The First Press Trip

1 May

Today I was reading Laura Kammermeier’s article on Matador about surviving your first press trip, and I couldn’t help but think of my own first (and only, so far) press trip. It’s a smart and interesting article that really examines the kind of emotions and challenges you have to face on a press trip. For me, my first press trip came in December for I was an intern for a semester, and at the end of the internship I was rewarded with a press trip to Grenada. To clarify, that’s the island in the Caribbean, north of Venezuela, not the city in southern Spain. If you’re interested in reading the story, you can find it here.

Upon arriving in Grenada, we were immediately treated like royalty, at least from my perspective as a poor college student. Waiting in line at customs? Forget that. We were taken to a “Diplomats” line and breezed right through. I’d never imagined something like this could happen to me. The last time I’d traveled, I was staying in sketchy hostels and surviving on sandwiches for weeks at a time. Now I was having free five course gourmet meals three times a day.

Long story short, after a couple of days I looked back on my notes and realized that everything I was writing wasn’t real journalism, but simply a glowing review of everything I’d seen before. As a journalism student, we’re always taught to exercise objectivity; in other words, to stay out of it and report only what you see. For me however, I was making conjecture and assumptions that I was in no position to make, as well as overlooking other things because the service was so good.

It’s hard to really see things clearly on a press tour because PR firms and guides will make sure that everything is perfect. That’s their goal. Journalists, whether they are business, sports, or travel journalists, are supposed to see through that and report on what the real story is. So I went back through my notes and took a personal day to think about things and walk around on my own. I wouldn’t say thay I changed my look on the island or the people, but it was a breath of fresh air to not be hand-fed information.

As a journalist, especially a travel writer, it’s important to never lose sight of the objectivity and the point of the story. You want to remember every little detail, every nuance of character and hospitality. Because even if they are trying to make you happy, it’s still a part of their job. But you also need to see through the PR spin and make up your own analysis, because after all, that’s why the reader is listening to you. They want to trust you.

In some instances, it is better to travel on your own and make your story out of your experience. But there is also some great value to getting outside help. You can find places you otherwise wouldn’t have known about and get access to things that are closed off to the general public. With that being said, once someone knows you’re with the press, they tend to be a bit nicer, unless they have some grudge for whatever reason.

In my case, I learned more in the five days on the press tour than in the four months of the internship. I made some great contacts (which helped lead me to Matador) and saw how professional travel writers act and work in the field. It was very humbling to be working with writers who’d been at it for many years. If anything, I felt very out of place and awkard, considering I was 21 and still in college. Why did I really deserve to be on a press tour? I tried to act like I belonged there as much as possible. One thing I had to realize quickly was that it’s not a paid vacation–it’s work. And you don’t just sit by the pool and drink Rum Runners. You get out there and get a story. No matter what it is.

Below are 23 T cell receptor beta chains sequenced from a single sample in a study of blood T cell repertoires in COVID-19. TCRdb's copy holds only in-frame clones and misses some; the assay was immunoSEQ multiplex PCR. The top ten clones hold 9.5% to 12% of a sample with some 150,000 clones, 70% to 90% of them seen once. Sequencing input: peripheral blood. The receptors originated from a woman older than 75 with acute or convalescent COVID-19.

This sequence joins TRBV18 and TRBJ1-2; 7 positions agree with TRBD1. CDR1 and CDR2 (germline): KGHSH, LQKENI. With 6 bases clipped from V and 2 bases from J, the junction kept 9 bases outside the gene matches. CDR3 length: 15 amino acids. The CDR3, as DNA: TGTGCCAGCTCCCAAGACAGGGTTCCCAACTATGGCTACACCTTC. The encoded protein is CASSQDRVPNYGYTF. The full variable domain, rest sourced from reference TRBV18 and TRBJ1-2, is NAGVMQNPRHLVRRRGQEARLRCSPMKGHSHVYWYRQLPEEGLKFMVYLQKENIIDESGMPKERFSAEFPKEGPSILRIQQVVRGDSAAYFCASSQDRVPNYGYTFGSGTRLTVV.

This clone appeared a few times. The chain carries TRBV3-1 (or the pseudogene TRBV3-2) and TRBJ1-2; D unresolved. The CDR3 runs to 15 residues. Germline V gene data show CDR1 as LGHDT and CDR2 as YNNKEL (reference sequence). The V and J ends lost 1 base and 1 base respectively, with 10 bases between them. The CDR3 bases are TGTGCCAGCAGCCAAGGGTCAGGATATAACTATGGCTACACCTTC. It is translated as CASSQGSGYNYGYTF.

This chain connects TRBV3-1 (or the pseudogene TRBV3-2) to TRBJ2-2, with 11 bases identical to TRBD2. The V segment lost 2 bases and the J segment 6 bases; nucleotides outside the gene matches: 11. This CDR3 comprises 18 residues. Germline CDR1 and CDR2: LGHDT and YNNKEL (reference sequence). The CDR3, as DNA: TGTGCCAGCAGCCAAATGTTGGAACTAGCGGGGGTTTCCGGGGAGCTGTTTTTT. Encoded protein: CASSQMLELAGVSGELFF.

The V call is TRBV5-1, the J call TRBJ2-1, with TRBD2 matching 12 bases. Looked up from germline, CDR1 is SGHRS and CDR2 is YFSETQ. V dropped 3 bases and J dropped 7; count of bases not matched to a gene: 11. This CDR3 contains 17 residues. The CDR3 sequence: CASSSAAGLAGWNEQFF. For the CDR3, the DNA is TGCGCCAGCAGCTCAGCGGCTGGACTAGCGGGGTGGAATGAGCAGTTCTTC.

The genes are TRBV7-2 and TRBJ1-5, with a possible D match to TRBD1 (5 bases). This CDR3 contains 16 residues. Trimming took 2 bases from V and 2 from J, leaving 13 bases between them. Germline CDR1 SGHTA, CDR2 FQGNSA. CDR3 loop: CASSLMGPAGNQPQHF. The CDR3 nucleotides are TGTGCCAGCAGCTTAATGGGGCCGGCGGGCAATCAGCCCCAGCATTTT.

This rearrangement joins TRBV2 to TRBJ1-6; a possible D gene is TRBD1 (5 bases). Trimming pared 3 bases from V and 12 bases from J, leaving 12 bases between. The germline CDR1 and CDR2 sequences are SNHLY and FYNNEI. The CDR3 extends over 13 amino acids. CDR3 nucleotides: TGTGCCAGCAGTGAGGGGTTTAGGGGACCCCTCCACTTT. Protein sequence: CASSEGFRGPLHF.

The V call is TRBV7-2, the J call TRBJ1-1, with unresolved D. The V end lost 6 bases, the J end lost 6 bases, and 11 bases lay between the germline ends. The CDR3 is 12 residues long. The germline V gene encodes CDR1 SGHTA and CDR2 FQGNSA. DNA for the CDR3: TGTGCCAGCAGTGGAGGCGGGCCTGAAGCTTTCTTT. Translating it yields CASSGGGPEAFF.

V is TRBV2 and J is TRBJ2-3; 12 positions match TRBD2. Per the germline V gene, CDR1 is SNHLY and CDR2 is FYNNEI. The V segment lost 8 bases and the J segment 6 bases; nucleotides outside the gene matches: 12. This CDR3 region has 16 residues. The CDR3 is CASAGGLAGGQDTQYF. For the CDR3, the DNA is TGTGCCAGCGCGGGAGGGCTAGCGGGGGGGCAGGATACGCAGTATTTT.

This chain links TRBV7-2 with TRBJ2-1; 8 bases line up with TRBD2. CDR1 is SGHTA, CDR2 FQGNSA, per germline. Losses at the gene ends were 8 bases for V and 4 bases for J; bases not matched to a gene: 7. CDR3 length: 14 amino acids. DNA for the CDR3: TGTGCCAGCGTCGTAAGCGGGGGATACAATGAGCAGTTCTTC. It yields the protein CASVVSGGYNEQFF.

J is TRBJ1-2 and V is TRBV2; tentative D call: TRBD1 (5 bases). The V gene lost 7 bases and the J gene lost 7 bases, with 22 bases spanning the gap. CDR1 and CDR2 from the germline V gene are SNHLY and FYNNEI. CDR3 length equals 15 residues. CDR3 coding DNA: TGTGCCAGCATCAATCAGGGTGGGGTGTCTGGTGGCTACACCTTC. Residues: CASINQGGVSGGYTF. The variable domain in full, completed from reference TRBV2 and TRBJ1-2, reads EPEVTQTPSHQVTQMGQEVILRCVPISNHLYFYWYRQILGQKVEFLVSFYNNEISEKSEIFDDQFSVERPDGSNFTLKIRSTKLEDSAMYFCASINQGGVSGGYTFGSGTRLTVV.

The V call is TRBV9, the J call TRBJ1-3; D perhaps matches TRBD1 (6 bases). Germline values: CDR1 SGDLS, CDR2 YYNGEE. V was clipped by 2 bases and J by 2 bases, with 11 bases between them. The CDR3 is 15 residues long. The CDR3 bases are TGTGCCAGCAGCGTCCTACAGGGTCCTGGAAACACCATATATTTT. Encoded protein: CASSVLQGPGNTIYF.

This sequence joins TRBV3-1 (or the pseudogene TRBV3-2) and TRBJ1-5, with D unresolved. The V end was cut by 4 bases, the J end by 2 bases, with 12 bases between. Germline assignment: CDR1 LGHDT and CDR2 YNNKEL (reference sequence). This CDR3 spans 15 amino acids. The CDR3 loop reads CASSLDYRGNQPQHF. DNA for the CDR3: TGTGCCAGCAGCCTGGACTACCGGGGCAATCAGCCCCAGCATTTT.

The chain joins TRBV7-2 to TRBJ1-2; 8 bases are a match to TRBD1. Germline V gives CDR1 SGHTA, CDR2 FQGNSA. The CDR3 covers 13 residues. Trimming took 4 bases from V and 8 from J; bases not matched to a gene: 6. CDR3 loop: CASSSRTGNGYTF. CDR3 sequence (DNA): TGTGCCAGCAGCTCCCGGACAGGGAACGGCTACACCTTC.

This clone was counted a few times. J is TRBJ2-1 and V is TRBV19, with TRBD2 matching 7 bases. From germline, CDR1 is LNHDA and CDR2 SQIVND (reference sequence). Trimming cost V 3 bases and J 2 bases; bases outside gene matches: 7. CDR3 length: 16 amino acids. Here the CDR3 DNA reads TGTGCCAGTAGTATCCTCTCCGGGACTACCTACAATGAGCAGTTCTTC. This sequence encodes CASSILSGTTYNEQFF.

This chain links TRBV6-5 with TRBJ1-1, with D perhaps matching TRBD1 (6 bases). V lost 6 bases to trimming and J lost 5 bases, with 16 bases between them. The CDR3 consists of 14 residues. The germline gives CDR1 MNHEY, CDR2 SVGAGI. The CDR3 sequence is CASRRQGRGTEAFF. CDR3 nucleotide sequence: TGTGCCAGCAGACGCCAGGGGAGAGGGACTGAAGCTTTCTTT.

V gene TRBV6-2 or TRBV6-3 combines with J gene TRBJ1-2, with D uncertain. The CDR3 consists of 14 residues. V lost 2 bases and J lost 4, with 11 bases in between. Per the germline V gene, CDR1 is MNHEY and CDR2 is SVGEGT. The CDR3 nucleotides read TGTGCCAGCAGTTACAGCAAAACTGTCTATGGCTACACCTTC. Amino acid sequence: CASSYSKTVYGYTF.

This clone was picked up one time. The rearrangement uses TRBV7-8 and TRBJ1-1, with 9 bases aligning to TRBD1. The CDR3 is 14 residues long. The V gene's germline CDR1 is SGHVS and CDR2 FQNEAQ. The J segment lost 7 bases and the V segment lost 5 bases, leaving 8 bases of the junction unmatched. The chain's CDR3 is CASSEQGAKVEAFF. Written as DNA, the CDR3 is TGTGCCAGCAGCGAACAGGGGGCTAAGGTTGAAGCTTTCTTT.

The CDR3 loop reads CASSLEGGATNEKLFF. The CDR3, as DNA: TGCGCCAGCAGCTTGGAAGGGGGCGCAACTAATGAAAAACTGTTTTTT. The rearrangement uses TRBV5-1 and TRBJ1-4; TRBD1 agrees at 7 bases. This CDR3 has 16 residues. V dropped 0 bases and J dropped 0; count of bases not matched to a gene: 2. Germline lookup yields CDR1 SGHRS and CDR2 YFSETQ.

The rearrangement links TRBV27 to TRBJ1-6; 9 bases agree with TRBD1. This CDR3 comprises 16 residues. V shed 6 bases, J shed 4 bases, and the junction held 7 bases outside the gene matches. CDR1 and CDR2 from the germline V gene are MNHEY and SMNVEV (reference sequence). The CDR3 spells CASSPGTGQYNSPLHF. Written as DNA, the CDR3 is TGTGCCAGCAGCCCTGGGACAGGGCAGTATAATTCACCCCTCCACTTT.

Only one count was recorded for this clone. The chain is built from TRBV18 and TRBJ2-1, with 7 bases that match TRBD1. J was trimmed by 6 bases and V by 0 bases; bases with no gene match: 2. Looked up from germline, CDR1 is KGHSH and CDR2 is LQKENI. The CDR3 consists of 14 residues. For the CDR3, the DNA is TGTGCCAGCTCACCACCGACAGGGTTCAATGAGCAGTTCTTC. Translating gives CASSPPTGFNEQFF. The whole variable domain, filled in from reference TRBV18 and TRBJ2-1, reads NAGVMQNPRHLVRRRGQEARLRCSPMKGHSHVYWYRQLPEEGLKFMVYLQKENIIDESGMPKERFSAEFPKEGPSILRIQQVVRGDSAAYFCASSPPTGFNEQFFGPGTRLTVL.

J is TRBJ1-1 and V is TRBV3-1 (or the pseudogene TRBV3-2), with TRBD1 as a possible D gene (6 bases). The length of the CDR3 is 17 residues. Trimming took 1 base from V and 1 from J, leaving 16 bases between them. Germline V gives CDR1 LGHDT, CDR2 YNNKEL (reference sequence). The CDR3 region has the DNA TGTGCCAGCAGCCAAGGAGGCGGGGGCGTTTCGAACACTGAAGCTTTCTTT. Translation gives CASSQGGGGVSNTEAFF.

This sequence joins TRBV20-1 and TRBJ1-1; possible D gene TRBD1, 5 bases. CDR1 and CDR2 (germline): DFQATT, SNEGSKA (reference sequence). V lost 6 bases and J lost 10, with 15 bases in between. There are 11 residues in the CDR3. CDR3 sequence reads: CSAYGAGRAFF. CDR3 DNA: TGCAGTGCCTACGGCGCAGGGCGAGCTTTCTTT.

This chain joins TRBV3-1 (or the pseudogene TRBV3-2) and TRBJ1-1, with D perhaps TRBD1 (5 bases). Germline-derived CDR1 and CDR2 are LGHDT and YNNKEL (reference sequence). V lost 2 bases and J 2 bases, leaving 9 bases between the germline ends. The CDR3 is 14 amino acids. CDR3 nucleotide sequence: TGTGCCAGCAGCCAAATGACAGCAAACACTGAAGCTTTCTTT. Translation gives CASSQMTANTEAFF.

This has also made me think of Hunter S. Thompson and his contribution to journalism. I’m currently reading Fear and Loathing in Las Vegas, and though I’m not even half way through, it’s already one of my favorite books. Say what you want about Thompson, but the man knew how to write and record an event. I like Gonzo journalism. Something about it just makes sense to me. It’s simple and to the point, and without the unnecessary wordiness or educated dialect, it tells the story as simply as a person telling their tale might do so.

The fact that an entire generation of drug users and counter-culture enthusiasts have come to associate this book (and movie) with their own use of drugs is irrelevant and, in my opinion wrong. Sure, Thompson talks makes the point of using drugs as his focal issue in the book. But I think it goes deeper than that. I love this book because of it’s journalistic appeal. Without any interference of hindsight or opinion, Thompson simply reports on everything he sees. Not afraid of judgement or consequence, he tells his story as if he were talking to a group of friends over some beers. There’s something beautiful in that.

Now, Gonzo isn’t quite as popular and is a hard sell. It’s association with drugs has editors scratching their heads and questioning why a writer would want to follow that style. But you don’t need to be loaded up just to write Gonzo. All you need to do is place yourself in the story and work from there. It could be about your grandma’s birthday if you find the inspiration.

I think this all goes back to travel writing as a form of story telling. You don’t find much Gonzo travel writing, and when you do, it’s not syndicated journalism. However, you can take a lesson from Dr. Thompson as a writer and simply write everything you see, analyze everything as if you were a character in your story, and not just the writer. Those tools will ultimately help you see where the story really lies, even if you hadn’t planned on that originally.


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